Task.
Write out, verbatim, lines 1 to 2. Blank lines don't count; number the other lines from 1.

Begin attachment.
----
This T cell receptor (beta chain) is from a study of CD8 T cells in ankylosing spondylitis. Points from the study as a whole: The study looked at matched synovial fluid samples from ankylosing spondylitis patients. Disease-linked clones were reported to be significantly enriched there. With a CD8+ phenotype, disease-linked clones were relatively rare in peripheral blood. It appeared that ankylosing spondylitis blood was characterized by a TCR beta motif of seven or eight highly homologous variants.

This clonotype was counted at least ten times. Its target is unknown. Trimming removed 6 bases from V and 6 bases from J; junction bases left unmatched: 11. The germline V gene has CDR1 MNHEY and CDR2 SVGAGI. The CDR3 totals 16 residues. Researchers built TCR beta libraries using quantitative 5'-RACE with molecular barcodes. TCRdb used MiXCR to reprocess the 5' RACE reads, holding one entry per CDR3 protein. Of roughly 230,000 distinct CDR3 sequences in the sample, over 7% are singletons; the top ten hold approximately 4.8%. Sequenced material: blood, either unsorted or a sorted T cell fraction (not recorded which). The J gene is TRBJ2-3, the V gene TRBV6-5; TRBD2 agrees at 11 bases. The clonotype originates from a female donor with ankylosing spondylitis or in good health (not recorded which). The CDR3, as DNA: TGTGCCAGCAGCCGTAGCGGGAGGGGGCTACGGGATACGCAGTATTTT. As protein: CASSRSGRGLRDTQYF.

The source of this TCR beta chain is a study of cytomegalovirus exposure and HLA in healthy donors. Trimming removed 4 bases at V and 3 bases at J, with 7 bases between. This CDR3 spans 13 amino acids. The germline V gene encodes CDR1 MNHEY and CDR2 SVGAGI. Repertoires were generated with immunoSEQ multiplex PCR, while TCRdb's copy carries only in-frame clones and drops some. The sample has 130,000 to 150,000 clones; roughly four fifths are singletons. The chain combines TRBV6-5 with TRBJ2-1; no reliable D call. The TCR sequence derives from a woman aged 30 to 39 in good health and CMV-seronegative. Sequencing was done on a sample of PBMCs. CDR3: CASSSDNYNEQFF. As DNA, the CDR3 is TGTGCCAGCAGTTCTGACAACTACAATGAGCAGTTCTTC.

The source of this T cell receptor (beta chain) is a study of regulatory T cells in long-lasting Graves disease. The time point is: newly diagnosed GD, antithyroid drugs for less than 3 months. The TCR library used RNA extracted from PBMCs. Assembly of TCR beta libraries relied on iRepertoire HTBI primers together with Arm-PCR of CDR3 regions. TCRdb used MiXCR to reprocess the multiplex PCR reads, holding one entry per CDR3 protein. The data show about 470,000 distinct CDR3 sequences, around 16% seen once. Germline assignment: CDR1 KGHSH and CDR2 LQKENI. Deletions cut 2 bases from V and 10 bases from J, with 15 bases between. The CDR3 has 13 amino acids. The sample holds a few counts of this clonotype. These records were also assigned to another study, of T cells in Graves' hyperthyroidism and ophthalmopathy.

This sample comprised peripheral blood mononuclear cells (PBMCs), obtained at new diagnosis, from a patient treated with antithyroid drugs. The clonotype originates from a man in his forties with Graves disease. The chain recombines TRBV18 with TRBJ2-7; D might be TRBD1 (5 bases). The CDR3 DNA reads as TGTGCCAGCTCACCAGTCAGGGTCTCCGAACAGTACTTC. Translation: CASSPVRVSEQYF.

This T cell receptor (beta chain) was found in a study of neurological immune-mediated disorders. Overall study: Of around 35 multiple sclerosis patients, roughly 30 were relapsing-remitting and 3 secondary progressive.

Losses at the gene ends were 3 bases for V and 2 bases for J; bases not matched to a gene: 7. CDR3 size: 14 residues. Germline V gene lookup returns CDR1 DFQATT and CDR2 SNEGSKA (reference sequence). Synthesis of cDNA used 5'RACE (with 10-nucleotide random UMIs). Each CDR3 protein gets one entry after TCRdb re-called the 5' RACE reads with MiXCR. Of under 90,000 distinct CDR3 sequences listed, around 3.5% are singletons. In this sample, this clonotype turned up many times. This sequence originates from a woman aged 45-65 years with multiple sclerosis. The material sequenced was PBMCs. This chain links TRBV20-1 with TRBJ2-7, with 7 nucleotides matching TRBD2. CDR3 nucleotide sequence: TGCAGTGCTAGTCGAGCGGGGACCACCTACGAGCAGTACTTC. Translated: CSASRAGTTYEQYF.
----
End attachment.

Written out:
This T cell receptor (beta chain) is from a study of CD8 T cells in ankylosing spondylitis. Points from the study as a whole: The study looked at matched synovial fluid samples from ankylosing spondylitis patients. Disease-linked clones were reported to be significantly enriched there. With a CD8+ phenotype, disease-linked clones were relatively rare in peripheral blood. It appeared that ankylosing spondylitis blood was characterized by a TCR beta motif of seven or eight highly homologous variants.

This clonotype was counted at least ten times. Its target is unknown. Trimming removed 6 bases from V and 6 bases from J; junction bases left unmatched: 11. The germline V gene has CDR1 MNHEY and CDR2 SVGAGI. The CDR3 totals 16 residues. Researchers built TCR beta libraries using quantitative 5'-RACE with molecular barcodes. TCRdb used MiXCR to reprocess the 5' RACE reads, holding one entry per CDR3 protein. Of roughly 230,000 distinct CDR3 sequences in the sample, over 7% are singletons; the top ten hold approximately 4.8%. Sequenced material: blood, either unsorted or a sorted T cell fraction (not recorded which). The J gene is TRBJ2-3, the V gene TRBV6-5; TRBD2 agrees at 11 bases. The clonotype originates from a female donor with ankylosing spondylitis or in good health (not recorded which). The CDR3, as DNA: TGTGCCAGCAGCCGTAGCGGGAGGGGGCTACGGGATACGCAGTATTTT. As protein: CASSRSGRGLRDTQYF.